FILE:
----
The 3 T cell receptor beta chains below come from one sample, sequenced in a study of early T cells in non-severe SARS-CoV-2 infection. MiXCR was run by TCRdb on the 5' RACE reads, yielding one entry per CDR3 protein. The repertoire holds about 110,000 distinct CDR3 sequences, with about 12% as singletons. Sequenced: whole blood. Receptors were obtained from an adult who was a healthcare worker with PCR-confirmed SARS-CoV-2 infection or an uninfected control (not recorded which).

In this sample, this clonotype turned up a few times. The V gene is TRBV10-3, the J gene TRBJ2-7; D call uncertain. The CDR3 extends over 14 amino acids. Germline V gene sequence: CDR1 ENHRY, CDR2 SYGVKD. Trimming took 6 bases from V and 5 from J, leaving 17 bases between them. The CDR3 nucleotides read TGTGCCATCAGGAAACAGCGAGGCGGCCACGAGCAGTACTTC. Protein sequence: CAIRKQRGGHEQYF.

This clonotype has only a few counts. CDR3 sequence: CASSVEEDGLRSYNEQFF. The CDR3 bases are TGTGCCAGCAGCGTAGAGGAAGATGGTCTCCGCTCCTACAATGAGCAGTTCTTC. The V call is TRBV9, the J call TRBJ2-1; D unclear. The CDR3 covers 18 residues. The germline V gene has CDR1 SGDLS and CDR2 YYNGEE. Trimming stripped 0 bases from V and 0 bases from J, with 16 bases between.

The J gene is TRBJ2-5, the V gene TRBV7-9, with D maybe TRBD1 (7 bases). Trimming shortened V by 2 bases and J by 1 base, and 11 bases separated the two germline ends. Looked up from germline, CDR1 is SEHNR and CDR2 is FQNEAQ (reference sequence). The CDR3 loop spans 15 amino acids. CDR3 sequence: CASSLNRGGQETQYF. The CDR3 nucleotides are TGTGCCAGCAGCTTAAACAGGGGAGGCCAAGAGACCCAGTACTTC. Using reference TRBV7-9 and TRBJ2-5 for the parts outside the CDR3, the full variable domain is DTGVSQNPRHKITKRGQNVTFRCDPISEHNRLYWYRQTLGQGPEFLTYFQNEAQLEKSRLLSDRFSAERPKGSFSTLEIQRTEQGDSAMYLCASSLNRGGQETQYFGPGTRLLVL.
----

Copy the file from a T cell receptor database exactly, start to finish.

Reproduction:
The 3 T cell receptor beta chains below come from one sample, sequenced in a study of early T cells in non-severe SARS-CoV-2 infection. MiXCR was run by TCRdb on the 5' RACE reads, yielding one entry per CDR3 protein. The repertoire holds about 110,000 distinct CDR3 sequences, with about 12% as singletons. Sequenced: whole blood. Receptors were obtained from an adult who was a healthcare worker with PCR-confirmed SARS-CoV-2 infection or an uninfected control (not recorded which).

In this sample, this clonotype turned up a few times. The V gene is TRBV10-3, the J gene TRBJ2-7; D call uncertain. The CDR3 extends over 14 amino acids. Germline V gene sequence: CDR1 ENHRY, CDR2 SYGVKD. Trimming took 6 bases from V and 5 from J, leaving 17 bases between them. The CDR3 nucleotides read TGTGCCATCAGGAAACAGCGAGGCGGCCACGAGCAGTACTTC. Protein sequence: CAIRKQRGGHEQYF.

This clonotype has only a few counts. CDR3 sequence: CASSVEEDGLRSYNEQFF. The CDR3 bases are TGTGCCAGCAGCGTAGAGGAAGATGGTCTCCGCTCCTACAATGAGCAGTTCTTC. The V call is TRBV9, the J call TRBJ2-1; D unclear. The CDR3 covers 18 residues. The germline V gene has CDR1 SGDLS and CDR2 YYNGEE. Trimming stripped 0 bases from V and 0 bases from J, with 16 bases between.

The J gene is TRBJ2-5, the V gene TRBV7-9, with D maybe TRBD1 (7 bases). Trimming shortened V by 2 bases and J by 1 base, and 11 bases separated the two germline ends. Looked up from germline, CDR1 is SEHNR and CDR2 is FQNEAQ (reference sequence). The CDR3 loop spans 15 amino acids. CDR3 sequence: CASSLNRGGQETQYF. The CDR3 nucleotides are TGTGCCAGCAGCTTAAACAGGGGAGGCCAAGAGACCCAGTACTTC. Using reference TRBV7-9 and TRBJ2-5 for the parts outside the CDR3, the full variable domain is DTGVSQNPRHKITKRGQNVTFRCDPISEHNRLYWYRQTLGQGPEFLTYFQNEAQLEKSRLLSDRFSAERPKGSFSTLEIQRTEQGDSAMYLCASSLNRGGQETQYFGPGTRLLVL.